Products or services are unique

vladdeep/Adobe smartphone with Activision Blizzard logo

A good company to invest in may be one that provides a special product or service in a unique space without much competition. Standing out compared to other companies is a good way to make money not only for a business but also for shareholders. 

Activision Blizzard (NASDAQ: ATVI), for example, is a leader in the video-game sector. In the Berkshire Hathaway portfolio, it provides diversity among energy companies and banks.

It uses economic moats

I Viewfinder/Adobe Apple store shop at the iconsiam

An “economic moat” is something that keeps a company competitive and makes it stand out against other businesses in a sector. The competitive edge creates a moat to protect the business from outside forces. 

Apple, for example, launched the iPad and iPhone as products that could hold their own and be a competitive advantage compared to other companies.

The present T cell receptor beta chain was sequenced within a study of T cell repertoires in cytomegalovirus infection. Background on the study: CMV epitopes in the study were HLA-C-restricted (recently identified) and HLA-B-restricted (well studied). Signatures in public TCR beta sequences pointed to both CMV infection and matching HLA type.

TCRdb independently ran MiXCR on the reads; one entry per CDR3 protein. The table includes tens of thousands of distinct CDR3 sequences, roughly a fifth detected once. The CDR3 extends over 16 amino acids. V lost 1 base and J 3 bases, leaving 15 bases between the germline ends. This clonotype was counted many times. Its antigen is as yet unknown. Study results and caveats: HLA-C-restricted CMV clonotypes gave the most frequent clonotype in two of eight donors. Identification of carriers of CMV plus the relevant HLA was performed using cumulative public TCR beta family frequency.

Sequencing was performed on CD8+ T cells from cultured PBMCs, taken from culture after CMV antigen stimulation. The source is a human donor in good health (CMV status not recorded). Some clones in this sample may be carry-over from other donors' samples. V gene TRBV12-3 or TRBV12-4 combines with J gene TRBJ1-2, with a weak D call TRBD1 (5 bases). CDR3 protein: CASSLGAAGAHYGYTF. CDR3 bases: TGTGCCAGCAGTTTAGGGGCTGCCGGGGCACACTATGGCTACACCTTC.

Bottom line

Friends Stock/Adobe worried trader in formalwear keeping palms together and looking at trading charts

If you’re ready to invest in stocks using Buffett’s crucial things to pick good stocks, choose the best online brokerage or research financial advisors in your area to help you get started. 

Buffett became a billionaire by investing in other companies, but he had to choose the right ones. And that requires a lot of hard work.


Public Benefits

  • Get $3-$300 in free stock when your account is approved*
  • Invest in 1000s of stocks and ETFs with fractional shares—no account minimums
  • Follow friends in a social feed and learn from a diverse community of investors
  • * Free stock offer valid for U.S. residents 18+. Subject to account approval.
Visit Public

Author Details

Jenny Cohen Jenny Cohen is a freelance writer who has covered a bit of everything, from finance to sports to her favorite TV shows. Her work has been featured in The Wall Street Journal, USA Today, and FoxSports.com.

Want to learn how to make an extra $200?

Get proven ways to earn extra cash from your phone, computer, & more with Extra.

You will receive emails from FinanceBuzz.com. Unsubscribe at any time. Privacy Policy

  • Vetted side hustles
  • Exclusive offers to save money daily
  • Expert tips to help manage and escape debt